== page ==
I’m sure you have reasons to be stressed, but know that it could always be worse. That’s a lesson learned the hard way.
Not knowing what the business is about, is there any way you can change what affects you about it? Could you change the way you do business, how you do it, the people you relate to?
Is there a niche or aspect you’d enjoy more, or one you can diversify into that could apply to a crisis scenario? (there always is)
You’re looking at the half empty glass Steve, concentrate on the good things you have. They are many. You have your family, your preps, savings and a business you own. Man, most people would kill for that.
I’d tell you to look at your business from another perspective, try to change it into something you do enjoy. A self owned business and even more important, a hard earned reputation isn’t something you just want to throw away for ½ its price. Specially not now.
Don’t count on SHTF the way it would be convenient for you (what you said about gold) it almost never does.
Remember, stress has a lot to do with your attitude, change that, change the way you work, work less and if you don’t like your work much concentrate on the 80/20, the 20% of it that generates 80% of your profit.(Pareto Principle)
Take care man,



Joe said...

I'm in a similar situation as Steve. (Btw, good advice about losing the "Doomer" part - names and words are powerful to our attitudes and mental outlook).

This seems to be sound advice overall regarding the admittedly difficult step of modifying the business and also applying the 20/80 principle. Always good to count whatever blessings we have and always good to have a close friend or two who can cheer you up when discouraged.

Bones said...

I think the central issue is that there is really no such thing are being completely self sufficient in the long term. There is a large Amish community near here. The community is relatively self sufficient, but not the individual families. One guy just can't do it all. An established business, even one you hate, can give you something to to barter for goods and services even if the economy completely collapses. That is more valuable than the stored food, fuel, generators, etc.. Hating that business is the biggest problem. It's tempting you to throw away half it's value, which is unwise. If you can, find some way to reduce the part you hate. Stop worrying so much about making a potential future livable and start working to make the present more agreeable.

Jedi said...


I don't know your business, so the extent to which you can do this will depend on your market, but one reason people tend to hate their businesses is because they are trying to do everything themselves.

If that's the case with your business, then start looking for tasks that you can outsource. That doesn't necessarily mean find people in India. It could be someone local.

As the owner of the business, your job is to bring in customers and increase profits. If you are getting worn out by endless daily tasks that are time-consuming, but have to be done, odds are you need to find someone else to perform those tasks.

Here's what I'd recommend that you do.

1. Take a hard look at your business and identify what is making you hate it.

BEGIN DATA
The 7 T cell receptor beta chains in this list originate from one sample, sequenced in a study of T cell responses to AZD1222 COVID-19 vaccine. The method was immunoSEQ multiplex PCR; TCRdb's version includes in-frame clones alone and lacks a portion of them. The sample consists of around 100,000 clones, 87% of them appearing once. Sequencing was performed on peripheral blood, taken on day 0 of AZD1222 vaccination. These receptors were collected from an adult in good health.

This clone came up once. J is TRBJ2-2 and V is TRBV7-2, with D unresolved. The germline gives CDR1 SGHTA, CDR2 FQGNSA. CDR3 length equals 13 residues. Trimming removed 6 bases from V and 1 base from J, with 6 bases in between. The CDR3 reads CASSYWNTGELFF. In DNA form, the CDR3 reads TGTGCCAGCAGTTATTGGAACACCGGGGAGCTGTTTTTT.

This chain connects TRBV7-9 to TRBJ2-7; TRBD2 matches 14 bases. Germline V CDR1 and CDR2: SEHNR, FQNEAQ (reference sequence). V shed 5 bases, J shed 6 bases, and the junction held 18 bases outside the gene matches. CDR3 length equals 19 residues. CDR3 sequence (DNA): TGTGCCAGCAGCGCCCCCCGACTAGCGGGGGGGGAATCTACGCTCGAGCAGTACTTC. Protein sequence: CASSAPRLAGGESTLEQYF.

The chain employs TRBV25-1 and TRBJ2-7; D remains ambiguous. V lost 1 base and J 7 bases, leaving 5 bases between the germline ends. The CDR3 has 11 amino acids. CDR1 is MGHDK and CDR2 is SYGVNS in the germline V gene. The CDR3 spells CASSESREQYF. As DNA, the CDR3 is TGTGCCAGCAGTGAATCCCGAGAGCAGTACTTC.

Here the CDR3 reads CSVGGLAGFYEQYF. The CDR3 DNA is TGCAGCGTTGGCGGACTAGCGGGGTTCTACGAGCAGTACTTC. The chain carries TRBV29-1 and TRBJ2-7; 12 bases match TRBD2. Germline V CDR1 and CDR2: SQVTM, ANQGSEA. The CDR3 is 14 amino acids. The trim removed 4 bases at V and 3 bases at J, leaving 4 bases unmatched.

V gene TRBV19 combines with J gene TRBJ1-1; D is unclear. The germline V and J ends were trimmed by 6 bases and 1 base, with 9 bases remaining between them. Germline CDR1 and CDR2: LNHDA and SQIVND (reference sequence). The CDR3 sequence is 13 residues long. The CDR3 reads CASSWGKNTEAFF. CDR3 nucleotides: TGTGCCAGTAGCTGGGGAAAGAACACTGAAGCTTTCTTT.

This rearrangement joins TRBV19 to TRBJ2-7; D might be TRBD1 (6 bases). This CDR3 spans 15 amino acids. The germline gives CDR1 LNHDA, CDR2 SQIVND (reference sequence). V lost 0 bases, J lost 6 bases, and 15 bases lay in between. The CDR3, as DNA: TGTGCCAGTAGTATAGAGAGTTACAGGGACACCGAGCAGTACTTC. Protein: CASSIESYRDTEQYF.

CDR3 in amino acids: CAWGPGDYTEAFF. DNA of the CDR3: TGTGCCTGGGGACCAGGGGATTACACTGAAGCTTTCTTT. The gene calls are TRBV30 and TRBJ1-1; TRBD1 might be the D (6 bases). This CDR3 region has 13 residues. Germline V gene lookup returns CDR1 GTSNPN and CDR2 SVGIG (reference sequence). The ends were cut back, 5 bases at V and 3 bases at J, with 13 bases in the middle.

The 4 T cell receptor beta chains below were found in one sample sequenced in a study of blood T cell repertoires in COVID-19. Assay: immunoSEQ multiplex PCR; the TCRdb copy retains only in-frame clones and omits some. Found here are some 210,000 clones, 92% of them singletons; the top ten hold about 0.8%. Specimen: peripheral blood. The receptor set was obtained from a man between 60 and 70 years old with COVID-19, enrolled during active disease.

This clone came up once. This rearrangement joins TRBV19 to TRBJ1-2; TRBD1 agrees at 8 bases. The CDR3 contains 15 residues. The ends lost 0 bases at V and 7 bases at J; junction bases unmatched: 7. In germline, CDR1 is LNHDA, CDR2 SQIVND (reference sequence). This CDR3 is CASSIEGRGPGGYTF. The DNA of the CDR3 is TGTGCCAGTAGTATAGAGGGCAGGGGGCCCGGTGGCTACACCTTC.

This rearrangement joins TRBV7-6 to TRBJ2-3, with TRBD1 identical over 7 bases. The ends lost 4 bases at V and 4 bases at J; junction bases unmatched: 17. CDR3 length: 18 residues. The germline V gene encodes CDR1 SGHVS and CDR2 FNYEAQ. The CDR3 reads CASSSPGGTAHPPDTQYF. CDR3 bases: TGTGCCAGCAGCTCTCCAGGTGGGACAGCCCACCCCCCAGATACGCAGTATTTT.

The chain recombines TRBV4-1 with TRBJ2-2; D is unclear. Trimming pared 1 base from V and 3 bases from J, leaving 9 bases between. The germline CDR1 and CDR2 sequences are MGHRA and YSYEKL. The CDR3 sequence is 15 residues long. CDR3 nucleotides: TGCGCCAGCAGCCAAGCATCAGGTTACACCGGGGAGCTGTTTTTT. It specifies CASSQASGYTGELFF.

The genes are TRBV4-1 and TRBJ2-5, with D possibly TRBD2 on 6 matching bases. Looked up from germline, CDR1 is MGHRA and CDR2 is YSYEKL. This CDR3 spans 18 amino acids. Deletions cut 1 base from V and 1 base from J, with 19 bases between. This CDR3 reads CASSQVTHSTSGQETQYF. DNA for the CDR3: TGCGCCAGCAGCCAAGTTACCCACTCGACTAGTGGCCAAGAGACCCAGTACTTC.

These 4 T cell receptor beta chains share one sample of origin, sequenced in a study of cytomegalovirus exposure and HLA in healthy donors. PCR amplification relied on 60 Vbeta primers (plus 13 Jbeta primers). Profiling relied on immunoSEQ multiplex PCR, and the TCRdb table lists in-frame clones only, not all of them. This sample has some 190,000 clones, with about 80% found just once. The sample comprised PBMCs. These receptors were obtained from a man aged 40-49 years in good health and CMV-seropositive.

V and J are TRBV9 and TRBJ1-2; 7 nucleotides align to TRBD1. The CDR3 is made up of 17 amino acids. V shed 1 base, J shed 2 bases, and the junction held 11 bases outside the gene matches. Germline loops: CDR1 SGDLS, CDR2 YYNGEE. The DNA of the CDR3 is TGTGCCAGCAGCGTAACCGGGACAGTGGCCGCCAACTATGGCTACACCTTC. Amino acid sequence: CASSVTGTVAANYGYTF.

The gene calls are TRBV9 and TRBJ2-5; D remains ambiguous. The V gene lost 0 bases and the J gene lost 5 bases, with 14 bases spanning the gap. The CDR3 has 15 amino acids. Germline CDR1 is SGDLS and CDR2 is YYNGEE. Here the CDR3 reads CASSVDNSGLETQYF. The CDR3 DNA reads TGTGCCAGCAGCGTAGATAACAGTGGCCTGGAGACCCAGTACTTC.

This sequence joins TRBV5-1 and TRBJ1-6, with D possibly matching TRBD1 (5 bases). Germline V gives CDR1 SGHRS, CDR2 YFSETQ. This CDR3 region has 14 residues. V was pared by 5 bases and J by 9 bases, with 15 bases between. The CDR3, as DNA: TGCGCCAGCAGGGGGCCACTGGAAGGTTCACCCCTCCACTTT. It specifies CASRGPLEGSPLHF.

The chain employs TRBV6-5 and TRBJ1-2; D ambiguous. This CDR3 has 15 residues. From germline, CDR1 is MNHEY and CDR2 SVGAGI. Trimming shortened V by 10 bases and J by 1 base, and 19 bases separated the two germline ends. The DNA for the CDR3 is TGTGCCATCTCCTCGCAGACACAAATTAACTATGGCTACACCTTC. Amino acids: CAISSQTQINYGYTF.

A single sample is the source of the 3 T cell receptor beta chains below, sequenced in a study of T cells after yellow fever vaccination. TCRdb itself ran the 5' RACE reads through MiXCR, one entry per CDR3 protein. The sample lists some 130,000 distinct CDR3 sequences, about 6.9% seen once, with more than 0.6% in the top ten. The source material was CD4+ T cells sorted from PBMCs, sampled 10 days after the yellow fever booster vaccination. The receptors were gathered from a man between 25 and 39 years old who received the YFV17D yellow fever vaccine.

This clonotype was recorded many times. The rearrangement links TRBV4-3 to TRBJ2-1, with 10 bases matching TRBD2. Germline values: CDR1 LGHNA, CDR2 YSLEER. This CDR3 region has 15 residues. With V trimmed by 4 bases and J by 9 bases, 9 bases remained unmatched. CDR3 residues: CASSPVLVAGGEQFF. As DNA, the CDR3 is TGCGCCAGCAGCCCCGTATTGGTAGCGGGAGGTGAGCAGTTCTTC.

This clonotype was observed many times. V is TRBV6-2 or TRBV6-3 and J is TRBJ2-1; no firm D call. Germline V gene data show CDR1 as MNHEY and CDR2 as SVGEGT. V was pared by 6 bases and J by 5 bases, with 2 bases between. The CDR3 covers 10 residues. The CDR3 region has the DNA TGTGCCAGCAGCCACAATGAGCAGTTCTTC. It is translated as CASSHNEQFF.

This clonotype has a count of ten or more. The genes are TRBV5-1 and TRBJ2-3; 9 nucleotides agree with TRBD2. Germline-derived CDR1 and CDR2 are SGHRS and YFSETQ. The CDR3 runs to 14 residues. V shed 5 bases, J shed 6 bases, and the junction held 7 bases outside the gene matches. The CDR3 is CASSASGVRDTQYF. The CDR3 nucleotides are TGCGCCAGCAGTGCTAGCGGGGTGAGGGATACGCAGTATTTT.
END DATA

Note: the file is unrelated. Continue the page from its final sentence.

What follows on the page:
2. Make a list of your hated items and ask yourself which of those could be done by someone else, once they've been properly trained.

3. Have your best employees develop training material for future employee prospects. (I'd recommend short training videos that a person could sit down, learn from, and then follow)

4. As the owner, for any task that only you know how to do, you need to document your systems and processes for everything. Done correctly, someone should be able to follow the steps you've laid out and complete the task. The purpose of this is to tell them WHAT to do, not WHY. It should be a "paint by numbers" system.

Basically, unless you're in a highly-specialized field such as medicine, if you died tomorrow, someone should be able to look at the systems you've documented, follow the steps, and run your business.

This takes time, but once you've done it, you'll be free to focus on whatever it is you love about your business. You'll also be able to think like an owner and look for ways to expand your business and increase profits.

Like Fernando said, you should like what you do. I have a feeling that you liked your business at one point, and my hope is that you'll find that again.

Don't give up! It's easy to be an employee, but it takes a special type of person to run a successful business. You're doing what most people either can't, or are too afraid, to do, and you should stick with it!

If you want more specific advice, post a comment and tell us what it is that you do. There are a lot of talented, knowledgeable people who read this blog, and there's a good chance that you'll get some great tips and resources to help improve your business.

Joseph said...

Steve...I think one thing that might help is some off time...even just a long weekend. You sound burned out.

Anonymous said...

here's my opinion:
1. gold. commodities are headed down.
gold will buy today what it bought yesterday. it will Not Gain, but it
will Preserve value.
2. Money/lucre/whatever. for the rest
of 2009, you'll need it since people will accept it.
3. finally, job...keep it until it
dies. eventually, EVERY job will die(unless you are a gunsmith). take your job and heart attack to the bank. then...."cash out".